A Guide to Running a Family Business
Employees are always advised to avoid workplace relationships. Yet, family businesses have existed for centuries. One could argue that family relationships are ones you cannot avoid, but there is a certain ironic overlap here worth exploring. A non-family business relationship is strictly business.
In a family business, interpersonal dynamics and emotional subjectivity are unavoidable. Owners of family businesses are inclined to run things as they see fit. Rules and guidelines are especially helpful in these situations.
Communicate honestly and openly with employees. There is no point in hiding the fact that you have relatives or friends working for you. It is not nepotism if it is a family business. That said, non-family employees need to feel included. Make them just as aware of what is happening with the business. Some may be content to show up for work and go home. Others may become part of the family. All members of the organization should feel included.
Family members who are not working for you or contributing to the business should not be on the payroll. Even if everyone does a little bit of everything, roles and responsibilities need to be clearly defined. Each person should know their title, job function and compensation. Performance reviews for both family and non-family employees should also be expected.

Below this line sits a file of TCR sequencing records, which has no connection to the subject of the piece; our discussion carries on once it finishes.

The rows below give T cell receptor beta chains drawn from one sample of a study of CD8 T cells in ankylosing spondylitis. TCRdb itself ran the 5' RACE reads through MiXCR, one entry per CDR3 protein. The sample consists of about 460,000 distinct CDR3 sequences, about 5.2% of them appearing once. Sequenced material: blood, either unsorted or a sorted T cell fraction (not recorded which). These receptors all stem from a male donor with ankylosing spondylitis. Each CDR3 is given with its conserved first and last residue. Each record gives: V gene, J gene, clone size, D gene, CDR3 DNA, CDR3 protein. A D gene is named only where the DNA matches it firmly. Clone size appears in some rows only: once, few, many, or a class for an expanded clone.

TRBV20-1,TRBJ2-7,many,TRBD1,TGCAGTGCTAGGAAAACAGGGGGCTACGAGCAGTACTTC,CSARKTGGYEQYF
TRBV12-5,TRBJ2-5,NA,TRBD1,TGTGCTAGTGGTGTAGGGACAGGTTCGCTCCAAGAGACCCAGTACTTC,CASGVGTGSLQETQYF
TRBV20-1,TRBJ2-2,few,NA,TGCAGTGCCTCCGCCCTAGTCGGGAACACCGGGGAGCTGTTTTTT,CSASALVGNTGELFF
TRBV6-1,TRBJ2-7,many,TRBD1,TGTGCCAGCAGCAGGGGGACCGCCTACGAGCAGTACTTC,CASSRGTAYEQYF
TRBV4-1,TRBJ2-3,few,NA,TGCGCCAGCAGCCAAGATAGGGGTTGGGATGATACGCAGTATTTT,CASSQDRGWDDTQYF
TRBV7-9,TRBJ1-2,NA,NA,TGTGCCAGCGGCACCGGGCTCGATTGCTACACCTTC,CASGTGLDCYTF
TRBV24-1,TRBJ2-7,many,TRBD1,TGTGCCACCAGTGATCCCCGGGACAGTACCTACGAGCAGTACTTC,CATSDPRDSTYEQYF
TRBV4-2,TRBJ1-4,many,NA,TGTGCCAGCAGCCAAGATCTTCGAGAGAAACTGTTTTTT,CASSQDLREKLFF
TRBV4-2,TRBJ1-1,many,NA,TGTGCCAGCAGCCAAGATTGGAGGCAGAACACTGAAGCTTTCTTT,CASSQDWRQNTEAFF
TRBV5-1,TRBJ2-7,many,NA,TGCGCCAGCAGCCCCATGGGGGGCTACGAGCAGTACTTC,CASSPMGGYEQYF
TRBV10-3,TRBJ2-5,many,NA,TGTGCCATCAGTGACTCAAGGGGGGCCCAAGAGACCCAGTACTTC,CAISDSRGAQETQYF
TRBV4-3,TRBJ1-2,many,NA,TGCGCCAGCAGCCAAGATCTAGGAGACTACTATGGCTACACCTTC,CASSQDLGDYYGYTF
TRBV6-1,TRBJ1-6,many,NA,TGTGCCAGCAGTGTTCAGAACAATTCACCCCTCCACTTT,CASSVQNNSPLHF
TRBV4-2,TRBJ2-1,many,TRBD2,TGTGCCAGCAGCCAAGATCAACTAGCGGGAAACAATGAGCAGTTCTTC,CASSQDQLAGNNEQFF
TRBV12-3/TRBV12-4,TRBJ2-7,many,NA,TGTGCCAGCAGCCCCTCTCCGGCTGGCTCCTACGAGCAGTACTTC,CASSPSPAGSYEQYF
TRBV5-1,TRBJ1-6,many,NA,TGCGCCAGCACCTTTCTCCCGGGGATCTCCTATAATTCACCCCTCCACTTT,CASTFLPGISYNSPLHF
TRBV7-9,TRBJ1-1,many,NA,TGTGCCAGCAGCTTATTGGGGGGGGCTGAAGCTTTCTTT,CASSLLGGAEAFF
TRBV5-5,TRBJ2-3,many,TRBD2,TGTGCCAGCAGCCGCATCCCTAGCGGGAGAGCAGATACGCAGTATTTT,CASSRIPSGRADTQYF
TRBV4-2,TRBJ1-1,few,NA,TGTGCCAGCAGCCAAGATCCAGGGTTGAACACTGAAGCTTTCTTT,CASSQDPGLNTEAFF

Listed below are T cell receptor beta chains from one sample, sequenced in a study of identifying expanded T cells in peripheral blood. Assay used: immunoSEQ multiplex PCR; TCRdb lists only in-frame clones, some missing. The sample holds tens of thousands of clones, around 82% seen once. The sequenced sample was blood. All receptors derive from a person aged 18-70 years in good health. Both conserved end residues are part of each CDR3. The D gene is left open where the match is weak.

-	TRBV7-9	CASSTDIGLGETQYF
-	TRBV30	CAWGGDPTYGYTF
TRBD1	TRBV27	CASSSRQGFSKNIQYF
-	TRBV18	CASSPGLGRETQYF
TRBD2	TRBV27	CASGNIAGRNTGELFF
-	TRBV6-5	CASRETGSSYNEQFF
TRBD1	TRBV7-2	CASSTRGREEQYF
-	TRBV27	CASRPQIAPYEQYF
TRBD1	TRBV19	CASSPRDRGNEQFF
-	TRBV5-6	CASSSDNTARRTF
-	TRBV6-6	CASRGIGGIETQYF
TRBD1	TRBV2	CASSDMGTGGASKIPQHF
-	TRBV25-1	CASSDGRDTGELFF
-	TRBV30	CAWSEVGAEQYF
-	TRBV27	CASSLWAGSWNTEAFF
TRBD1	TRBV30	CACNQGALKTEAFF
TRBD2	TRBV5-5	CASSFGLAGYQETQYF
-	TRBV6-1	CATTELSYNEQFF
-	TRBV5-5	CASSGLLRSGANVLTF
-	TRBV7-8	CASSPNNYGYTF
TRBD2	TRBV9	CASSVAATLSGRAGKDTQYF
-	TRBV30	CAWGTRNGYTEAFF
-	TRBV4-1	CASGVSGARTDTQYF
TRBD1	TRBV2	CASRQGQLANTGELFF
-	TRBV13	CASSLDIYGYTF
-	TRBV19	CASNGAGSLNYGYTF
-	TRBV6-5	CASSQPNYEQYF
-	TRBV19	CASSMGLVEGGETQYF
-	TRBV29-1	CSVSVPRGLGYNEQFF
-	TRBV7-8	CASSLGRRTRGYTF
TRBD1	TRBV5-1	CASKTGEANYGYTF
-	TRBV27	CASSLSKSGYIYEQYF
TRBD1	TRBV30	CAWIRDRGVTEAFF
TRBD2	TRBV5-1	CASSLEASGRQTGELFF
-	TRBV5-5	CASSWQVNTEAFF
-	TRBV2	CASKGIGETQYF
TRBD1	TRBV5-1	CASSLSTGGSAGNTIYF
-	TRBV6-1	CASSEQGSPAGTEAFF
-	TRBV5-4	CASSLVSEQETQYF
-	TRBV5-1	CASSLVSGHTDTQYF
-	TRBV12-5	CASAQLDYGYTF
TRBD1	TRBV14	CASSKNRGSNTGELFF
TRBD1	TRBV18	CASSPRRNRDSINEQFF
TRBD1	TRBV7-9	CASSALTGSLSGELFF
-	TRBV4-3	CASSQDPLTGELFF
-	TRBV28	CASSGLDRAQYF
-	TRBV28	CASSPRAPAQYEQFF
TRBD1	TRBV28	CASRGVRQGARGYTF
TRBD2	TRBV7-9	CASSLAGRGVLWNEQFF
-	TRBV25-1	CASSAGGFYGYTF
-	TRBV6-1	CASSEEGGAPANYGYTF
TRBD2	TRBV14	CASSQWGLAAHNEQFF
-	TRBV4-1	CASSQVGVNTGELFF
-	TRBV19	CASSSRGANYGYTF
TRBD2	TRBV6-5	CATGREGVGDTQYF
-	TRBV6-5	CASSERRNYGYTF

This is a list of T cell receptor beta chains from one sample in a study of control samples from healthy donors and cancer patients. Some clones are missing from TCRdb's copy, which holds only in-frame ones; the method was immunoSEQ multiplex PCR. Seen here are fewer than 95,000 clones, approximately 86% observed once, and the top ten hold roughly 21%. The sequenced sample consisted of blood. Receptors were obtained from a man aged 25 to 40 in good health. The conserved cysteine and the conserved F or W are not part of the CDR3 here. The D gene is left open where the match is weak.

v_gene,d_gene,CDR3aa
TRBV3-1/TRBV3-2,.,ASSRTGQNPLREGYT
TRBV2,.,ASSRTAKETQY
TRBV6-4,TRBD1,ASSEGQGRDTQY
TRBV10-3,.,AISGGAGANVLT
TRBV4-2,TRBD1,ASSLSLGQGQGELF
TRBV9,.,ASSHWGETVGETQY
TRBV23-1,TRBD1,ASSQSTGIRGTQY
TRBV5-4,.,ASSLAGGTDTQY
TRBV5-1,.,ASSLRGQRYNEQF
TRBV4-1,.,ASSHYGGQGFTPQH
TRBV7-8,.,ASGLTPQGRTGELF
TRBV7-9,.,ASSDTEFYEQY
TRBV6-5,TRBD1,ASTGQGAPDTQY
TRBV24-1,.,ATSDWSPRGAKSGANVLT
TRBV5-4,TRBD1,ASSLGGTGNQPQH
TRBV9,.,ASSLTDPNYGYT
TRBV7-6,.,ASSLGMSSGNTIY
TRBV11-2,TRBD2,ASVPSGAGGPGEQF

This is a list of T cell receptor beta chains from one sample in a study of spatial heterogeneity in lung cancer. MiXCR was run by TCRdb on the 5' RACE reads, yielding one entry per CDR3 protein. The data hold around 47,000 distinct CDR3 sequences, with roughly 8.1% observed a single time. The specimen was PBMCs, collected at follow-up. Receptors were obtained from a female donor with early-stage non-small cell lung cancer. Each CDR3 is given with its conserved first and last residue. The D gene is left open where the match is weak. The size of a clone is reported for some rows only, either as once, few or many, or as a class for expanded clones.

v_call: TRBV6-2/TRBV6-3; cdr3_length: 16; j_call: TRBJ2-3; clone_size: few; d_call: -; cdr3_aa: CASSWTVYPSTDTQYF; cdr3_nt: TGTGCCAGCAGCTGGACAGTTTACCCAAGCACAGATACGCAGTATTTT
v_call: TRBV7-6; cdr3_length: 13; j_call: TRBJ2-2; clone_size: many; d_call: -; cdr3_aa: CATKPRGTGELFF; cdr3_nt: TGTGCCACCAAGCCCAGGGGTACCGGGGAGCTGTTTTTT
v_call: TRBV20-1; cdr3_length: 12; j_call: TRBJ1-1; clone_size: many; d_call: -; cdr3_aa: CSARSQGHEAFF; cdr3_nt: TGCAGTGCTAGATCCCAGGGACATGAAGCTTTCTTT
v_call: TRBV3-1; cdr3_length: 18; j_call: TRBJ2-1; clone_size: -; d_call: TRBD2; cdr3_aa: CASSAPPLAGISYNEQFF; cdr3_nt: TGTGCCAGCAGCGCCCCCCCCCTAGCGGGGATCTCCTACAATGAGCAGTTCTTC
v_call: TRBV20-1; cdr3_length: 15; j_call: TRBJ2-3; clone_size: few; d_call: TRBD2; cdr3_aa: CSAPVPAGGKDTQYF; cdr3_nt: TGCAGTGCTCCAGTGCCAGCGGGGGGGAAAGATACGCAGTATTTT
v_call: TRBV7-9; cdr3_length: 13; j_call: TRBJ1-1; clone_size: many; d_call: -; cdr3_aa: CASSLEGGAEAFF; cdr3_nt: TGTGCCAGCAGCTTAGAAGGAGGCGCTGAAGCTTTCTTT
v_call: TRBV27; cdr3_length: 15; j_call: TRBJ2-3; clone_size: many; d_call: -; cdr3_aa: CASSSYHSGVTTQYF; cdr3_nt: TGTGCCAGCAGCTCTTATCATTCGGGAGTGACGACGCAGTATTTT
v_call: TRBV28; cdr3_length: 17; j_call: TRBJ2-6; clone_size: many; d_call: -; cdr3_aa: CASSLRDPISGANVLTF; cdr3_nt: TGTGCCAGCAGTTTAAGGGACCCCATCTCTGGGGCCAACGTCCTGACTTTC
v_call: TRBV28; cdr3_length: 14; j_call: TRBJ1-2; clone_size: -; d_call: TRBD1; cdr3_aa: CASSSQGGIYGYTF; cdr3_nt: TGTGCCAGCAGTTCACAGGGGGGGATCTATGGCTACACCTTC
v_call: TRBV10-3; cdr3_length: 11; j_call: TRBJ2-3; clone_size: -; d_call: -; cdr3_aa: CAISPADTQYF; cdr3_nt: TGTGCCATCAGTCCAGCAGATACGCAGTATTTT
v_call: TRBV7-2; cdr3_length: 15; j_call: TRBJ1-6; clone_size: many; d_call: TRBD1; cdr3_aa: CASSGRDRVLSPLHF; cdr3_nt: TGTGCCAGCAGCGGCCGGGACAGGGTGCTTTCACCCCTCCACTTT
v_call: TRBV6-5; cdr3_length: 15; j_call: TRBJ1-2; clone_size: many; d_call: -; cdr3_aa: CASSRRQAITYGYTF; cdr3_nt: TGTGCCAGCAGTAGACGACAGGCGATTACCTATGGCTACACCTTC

It is common for non-family employees to feel that family members receive special treatment. This divides the ranks and is never good for morale or job performance. No employee should feel as if a raise or promotion is out of reach simply because they are not related to you. On the other hand, family members may feel as if you are punishing them because of personal history. Just as non-family employees will not want to see relatives being rewarded for being your kin, your relatives will not want to feel persecuted for being related to you. Treat everyone according to the roles you have clearly defined and avoid trouble.
Keep business and personal finances separate. Your business may have evolved from a hobby or side job. Once you start making money, you must look into housing it in a formal legal entity like a limited liability company or a corporation. Any family members that get involved, whether by signing for a loan or chipping in cash, may become personally liable depending on the circumstances.
Owners should meet monthly, quarterly and/or annually for the strategic planning of the business.
It is not uncommon for owners to forget one important question while caught up in running the day-to-day operations. What happens to the business when you are gone? If you pass away or are incapacitated, there must be a succession plan set forth in an agreement.
If you have questions regarding your family business from the perspective of a business law attorney, contact this office for a consultation.
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is owned and operated by H. Benjamin Sharlin and serves all of Mercer County, New Jersey and the surrounding areas. Mr. Sharlin is a bilingual Spanish-speaking attorney who vigorously represents the interests of all his clients.
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